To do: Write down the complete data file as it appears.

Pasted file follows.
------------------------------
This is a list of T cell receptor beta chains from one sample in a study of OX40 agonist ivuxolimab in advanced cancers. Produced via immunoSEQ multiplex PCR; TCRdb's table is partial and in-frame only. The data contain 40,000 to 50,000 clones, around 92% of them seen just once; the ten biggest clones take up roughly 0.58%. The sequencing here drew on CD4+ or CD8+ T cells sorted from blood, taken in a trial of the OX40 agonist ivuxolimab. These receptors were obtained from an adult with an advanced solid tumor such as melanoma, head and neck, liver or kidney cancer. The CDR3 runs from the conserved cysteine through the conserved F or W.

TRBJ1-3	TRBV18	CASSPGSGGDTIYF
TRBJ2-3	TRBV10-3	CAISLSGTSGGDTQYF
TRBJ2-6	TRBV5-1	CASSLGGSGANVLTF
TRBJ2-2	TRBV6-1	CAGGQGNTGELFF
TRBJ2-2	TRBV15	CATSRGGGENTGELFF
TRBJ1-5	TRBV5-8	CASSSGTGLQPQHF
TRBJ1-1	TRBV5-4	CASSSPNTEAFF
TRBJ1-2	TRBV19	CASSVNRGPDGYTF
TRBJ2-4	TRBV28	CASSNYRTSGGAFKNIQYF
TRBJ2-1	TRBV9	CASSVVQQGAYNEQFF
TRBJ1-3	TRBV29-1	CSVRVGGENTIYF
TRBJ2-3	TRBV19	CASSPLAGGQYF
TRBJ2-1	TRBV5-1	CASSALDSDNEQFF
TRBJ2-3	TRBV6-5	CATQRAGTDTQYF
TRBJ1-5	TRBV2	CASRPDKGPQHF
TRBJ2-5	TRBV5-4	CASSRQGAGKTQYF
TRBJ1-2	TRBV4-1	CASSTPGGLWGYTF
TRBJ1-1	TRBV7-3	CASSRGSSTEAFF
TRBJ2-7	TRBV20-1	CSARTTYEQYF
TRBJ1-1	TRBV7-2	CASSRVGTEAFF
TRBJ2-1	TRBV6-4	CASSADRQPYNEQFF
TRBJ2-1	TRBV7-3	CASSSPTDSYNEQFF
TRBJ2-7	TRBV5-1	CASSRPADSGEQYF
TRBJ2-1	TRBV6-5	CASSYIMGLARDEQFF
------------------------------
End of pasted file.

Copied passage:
This is a list of T cell receptor beta chains from one sample in a study of OX40 agonist ivuxolimab in advanced cancers. Produced via immunoSEQ multiplex PCR; TCRdb's table is partial and in-frame only. The data contain 40,000 to 50,000 clones, around 92% of them seen just once; the ten biggest clones take up roughly 0.58%. The sequencing here drew on CD4+ or CD8+ T cells sorted from blood, taken in a trial of the OX40 agonist ivuxolimab. These receptors were obtained from an adult with an advanced solid tumor such as melanoma, head and neck, liver or kidney cancer. The CDR3 runs from the conserved cysteine through the conserved F or W.

TRBJ1-3	TRBV18	CASSPGSGGDTIYF
TRBJ2-3	TRBV10-3	CAISLSGTSGGDTQYF
TRBJ2-6	TRBV5-1	CASSLGGSGANVLTF
TRBJ2-2	TRBV6-1	CAGGQGNTGELFF
TRBJ2-2	TRBV15	CATSRGGGENTGELFF
TRBJ1-5	TRBV5-8	CASSSGTGLQPQHF
TRBJ1-1	TRBV5-4	CASSSPNTEAFF
TRBJ1-2	TRBV19	CASSVNRGPDGYTF
TRBJ2-4	TRBV28	CASSNYRTSGGAFKNIQYF
TRBJ2-1	TRBV9	CASSVVQQGAYNEQFF
TRBJ1-3	TRBV29-1	CSVRVGGENTIYF
TRBJ2-3	TRBV19	CASSPLAGGQYF
TRBJ2-1	TRBV5-1	CASSALDSDNEQFF
TRBJ2-3	TRBV6-5	CATQRAGTDTQYF
TRBJ1-5	TRBV2	CASRPDKGPQHF
TRBJ2-5	TRBV5-4	CASSRQGAGKTQYF
TRBJ1-2	TRBV4-1	CASSTPGGLWGYTF
TRBJ1-1	TRBV7-3	CASSRGSSTEAFF
TRBJ2-7	TRBV20-1	CSARTTYEQYF
TRBJ1-1	TRBV7-2	CASSRVGTEAFF
TRBJ2-1	TRBV6-4	CASSADRQPYNEQFF
TRBJ2-1	TRBV7-3	CASSSPTDSYNEQFF
TRBJ2-7	TRBV5-1	CASSRPADSGEQYF
TRBJ2-1	TRBV6-5	CASSYIMGLARDEQFF